Electric models of the British car Mini will be produced in China

BMW is working on a deal that will bring manufacturing of the iconic Mini brand to China, according to people with knowledge of the plan.

BMW is discussing outsourcing production of Mini vehicles to Great Wall Motor, China’s biggest SUV maker, and the possible export of Minis from China, said the people, asking not to be identified because the deliberations are private.

A Great Wall spokesman declined to comment, saying the company will issue a formal statement later. Representatives for BMW’s China unit didn’t immediately respond to an email seeking comments.

The British-designed Mini, first built to tackle soaring fuel prices in the late 1950s, has evolved over the years and the vehicles are now produced in England and the Netherlands.

After successfully reviving the Mini brand — selling more than 230,000 cars in in the first eight months — BMW is now preparing to add an electric version for the first time.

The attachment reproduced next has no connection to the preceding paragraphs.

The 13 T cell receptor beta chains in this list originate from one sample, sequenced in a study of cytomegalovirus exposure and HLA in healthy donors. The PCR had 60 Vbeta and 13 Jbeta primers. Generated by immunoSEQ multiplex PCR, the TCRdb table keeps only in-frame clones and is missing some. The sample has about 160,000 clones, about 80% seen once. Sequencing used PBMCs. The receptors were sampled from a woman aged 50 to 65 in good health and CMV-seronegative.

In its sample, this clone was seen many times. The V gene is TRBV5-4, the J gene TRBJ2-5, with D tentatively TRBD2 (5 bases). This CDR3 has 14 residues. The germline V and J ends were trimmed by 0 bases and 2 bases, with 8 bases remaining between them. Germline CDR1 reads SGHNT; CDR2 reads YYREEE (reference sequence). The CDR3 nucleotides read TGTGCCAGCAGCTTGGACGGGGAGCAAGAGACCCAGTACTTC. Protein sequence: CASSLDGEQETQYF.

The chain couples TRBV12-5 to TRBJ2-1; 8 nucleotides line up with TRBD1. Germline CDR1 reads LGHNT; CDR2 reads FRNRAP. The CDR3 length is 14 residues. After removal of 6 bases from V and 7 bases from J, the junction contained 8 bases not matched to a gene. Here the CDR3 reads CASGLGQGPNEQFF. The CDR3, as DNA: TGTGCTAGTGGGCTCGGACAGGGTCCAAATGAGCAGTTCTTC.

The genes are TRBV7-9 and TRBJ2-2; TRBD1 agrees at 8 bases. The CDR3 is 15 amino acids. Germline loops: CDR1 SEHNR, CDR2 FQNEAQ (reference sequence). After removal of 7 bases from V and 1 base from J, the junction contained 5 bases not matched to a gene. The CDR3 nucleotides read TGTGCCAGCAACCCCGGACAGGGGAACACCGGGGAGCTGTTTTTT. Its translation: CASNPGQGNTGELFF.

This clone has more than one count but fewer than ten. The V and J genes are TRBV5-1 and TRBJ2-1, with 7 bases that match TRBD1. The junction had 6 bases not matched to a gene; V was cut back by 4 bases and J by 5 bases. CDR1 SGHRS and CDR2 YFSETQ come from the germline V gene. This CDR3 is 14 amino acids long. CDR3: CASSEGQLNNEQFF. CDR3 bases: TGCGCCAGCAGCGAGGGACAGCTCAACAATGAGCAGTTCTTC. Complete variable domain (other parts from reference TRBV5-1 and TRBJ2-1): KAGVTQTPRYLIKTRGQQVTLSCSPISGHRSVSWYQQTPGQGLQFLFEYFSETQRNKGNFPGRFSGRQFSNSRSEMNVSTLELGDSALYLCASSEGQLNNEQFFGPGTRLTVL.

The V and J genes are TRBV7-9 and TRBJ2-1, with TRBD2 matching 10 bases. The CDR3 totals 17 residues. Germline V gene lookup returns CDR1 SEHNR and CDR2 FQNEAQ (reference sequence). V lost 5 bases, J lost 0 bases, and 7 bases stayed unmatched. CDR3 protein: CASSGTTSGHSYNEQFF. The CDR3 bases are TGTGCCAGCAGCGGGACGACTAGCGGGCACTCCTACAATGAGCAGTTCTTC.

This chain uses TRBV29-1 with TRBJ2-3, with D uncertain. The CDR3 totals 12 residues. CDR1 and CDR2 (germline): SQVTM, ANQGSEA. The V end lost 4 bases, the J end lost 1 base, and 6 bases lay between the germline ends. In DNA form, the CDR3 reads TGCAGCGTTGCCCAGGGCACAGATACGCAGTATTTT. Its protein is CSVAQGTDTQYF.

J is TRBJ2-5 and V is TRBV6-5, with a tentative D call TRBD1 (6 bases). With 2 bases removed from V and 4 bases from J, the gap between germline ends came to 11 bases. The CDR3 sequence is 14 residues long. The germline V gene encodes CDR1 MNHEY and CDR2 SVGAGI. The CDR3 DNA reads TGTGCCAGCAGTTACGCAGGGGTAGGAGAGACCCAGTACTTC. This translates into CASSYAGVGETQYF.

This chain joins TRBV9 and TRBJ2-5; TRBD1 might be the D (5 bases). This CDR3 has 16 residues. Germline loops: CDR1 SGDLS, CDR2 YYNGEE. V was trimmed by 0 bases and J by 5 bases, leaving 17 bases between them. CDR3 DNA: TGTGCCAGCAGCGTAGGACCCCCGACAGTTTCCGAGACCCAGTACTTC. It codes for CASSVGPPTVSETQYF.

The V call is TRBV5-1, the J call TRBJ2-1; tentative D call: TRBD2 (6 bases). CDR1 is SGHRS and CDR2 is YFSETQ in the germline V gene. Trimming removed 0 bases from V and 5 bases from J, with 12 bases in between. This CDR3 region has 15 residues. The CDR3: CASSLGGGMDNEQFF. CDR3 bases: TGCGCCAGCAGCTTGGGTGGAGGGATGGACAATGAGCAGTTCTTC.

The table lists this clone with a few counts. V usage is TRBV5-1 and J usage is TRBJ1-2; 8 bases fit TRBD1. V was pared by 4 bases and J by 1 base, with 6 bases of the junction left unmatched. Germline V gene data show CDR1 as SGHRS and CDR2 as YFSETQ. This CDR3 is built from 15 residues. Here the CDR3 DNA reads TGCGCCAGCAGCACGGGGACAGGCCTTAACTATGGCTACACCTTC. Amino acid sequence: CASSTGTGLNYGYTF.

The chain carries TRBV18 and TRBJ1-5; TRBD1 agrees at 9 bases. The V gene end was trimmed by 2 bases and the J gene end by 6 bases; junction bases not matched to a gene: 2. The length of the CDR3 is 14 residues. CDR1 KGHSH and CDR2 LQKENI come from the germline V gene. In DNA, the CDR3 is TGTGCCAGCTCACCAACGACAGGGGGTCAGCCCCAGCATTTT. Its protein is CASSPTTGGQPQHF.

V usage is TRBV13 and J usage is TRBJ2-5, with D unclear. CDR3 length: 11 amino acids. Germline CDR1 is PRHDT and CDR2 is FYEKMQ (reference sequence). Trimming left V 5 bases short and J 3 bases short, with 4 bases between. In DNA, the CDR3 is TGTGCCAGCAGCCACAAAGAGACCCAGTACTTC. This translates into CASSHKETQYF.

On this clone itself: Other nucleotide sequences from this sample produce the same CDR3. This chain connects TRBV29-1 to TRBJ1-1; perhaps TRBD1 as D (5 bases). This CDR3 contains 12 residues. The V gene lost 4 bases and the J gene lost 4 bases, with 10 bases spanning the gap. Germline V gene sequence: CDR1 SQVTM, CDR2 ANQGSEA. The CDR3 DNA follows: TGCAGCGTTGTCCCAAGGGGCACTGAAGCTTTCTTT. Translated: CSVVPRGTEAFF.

Speculation of a tie-up with BMW sent Great Wall shares soaring 14 percent Wednesday, prompting suspension in trading.

Great Wall, founded by billionaire Chairman Wei Jianjun, has become China’s leading SUV producer by offering local consumers spacious models with a higher ride and at cheaper prices than sedans from foreign automakers such as Volkswagen and General Motors.

While BMW already builds cars locally in a venture with Brilliance China Automotive Holdings, Great Wall doesn’t have any carmaking partners in China. Great Wall is planning to start production in the U.S., Wei said in March.

Like its rivals, BMW is navigating a costly shift to making electric cars as governments around the world crack down on pollution and impose curbs on fossil fuels.

The company has outlined plans for at least 12 fully electric cars by 2025. Those include battery-powered variants of mainstream models like the X3 SUV as well as the futuristic, self-driving iNext.

In July, BMW chose Oxford, England, for the electric Mini, passing on alternative plants in Germany and the Netherlands.

After China last month ordered most automakers to sell a minimum number of new-energy vehicles starting 2019, BMW said it is fully committed to promoting electric mobility in the country.


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